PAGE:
Dell EMC launches EHC for VxRail Appliances
Thu 16 Feb 2017
Dell EMC has announced that it is making its turnkey hybrid cloud offering available to Dell EMC VxRail Appliances. The facility will be made available via Dell’s Enterprise Hybrid Cloud (EHC) product, which combines resources and technologies from VMware and EMC for the creation of private clouds.
VxRail Appliances was launched a year ago, to popular uptake – a scalable solution intended to help organisations to evolve and grow without later migration to larger or more complex platforms.
Deployments possible under the new configuration can range from 200-1000 virtual machines, and feature automated installations and subscription-based support.
EHC was introduced in 2014 in the form of Dell EMC’s Federation SDDC Edition. By August of 2016 V4 of the product was offering virtual machine encryption and multi-site support.
Chad Sakac, Dell EMC’s president of Converged Platforms and Solutions Division, commented: “It’s clear that enterprises are moving to hybrid cloud models, and they’re looking for us to help simplify standing-up and managing these environments, which inevitably includes multiple cloud stacks, cross-cloud technologies and a combination of various off-premises and on-premises clouds,” and continued. “Hyper-converged infrastructure has quickly proven effective for core data center workloads and is becoming the answer for the on-premises part of hybrid cloud. Adding Dell EMC VxRail Appliances as an infrastructure option for Dell EMC Enterprise Hybrid Cloud helps us simplify hybrid cloud for smaller enterprises and a broader set of customers.”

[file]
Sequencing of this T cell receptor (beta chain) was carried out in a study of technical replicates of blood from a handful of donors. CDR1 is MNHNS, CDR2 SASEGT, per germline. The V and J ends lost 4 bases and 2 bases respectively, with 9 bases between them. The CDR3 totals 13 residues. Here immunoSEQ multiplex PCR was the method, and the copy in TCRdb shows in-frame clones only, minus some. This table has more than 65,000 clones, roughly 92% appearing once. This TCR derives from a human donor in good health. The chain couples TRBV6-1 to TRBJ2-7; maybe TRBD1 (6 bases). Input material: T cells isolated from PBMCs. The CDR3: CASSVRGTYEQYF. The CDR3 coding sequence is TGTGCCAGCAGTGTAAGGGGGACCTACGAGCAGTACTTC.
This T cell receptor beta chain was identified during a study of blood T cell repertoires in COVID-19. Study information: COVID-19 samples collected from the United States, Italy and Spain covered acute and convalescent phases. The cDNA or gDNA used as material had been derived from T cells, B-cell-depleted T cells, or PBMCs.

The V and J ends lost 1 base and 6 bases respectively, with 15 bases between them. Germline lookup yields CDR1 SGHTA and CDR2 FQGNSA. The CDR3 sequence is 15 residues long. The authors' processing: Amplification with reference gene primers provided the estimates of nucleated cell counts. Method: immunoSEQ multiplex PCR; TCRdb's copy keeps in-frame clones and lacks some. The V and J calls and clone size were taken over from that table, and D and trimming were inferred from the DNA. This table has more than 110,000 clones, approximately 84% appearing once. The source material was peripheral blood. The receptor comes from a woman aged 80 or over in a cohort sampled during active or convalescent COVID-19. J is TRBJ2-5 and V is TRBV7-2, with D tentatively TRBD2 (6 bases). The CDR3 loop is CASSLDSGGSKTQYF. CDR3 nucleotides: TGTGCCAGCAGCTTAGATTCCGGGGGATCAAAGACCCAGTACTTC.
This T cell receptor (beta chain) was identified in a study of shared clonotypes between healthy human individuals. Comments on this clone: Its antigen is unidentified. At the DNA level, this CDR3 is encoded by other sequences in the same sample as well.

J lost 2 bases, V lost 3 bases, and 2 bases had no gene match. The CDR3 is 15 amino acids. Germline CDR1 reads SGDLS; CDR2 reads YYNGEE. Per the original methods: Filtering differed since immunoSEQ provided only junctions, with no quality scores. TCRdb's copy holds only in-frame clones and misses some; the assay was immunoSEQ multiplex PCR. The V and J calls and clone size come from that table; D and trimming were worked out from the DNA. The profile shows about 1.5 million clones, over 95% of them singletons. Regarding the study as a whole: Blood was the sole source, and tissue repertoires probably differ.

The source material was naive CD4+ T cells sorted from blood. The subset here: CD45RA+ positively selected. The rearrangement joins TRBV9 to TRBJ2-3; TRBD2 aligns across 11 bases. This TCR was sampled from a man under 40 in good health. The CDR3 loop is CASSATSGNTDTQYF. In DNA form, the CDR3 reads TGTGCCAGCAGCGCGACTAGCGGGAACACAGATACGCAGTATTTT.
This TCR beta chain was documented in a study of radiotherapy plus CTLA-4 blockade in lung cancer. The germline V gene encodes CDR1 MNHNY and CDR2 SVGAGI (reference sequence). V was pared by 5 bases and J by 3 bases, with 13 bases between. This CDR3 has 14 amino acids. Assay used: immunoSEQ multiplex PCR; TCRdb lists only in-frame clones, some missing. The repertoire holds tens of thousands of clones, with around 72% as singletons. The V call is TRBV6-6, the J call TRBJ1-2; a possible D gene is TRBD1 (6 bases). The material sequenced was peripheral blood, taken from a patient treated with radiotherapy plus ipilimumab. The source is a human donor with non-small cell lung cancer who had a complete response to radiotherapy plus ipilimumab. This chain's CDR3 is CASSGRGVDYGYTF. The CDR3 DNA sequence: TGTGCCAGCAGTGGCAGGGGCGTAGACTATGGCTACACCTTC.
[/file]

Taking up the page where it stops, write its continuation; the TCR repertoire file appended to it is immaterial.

Dell EMC VxRail Appliances constitute a product range of pre-configured HCI units, co-produced with VMware and underpinned by technologies from vSAN as well as VMware. The units boast 65 petabytes of storage over 100,000 cores; to date 8000 of the units have been sold to customers across 78 countries.
Hybrid cloud is widely regarded as the next major destination for HCI, with research company 451 Research asserting that three in four hyperconverged deployments reside in the core data centre.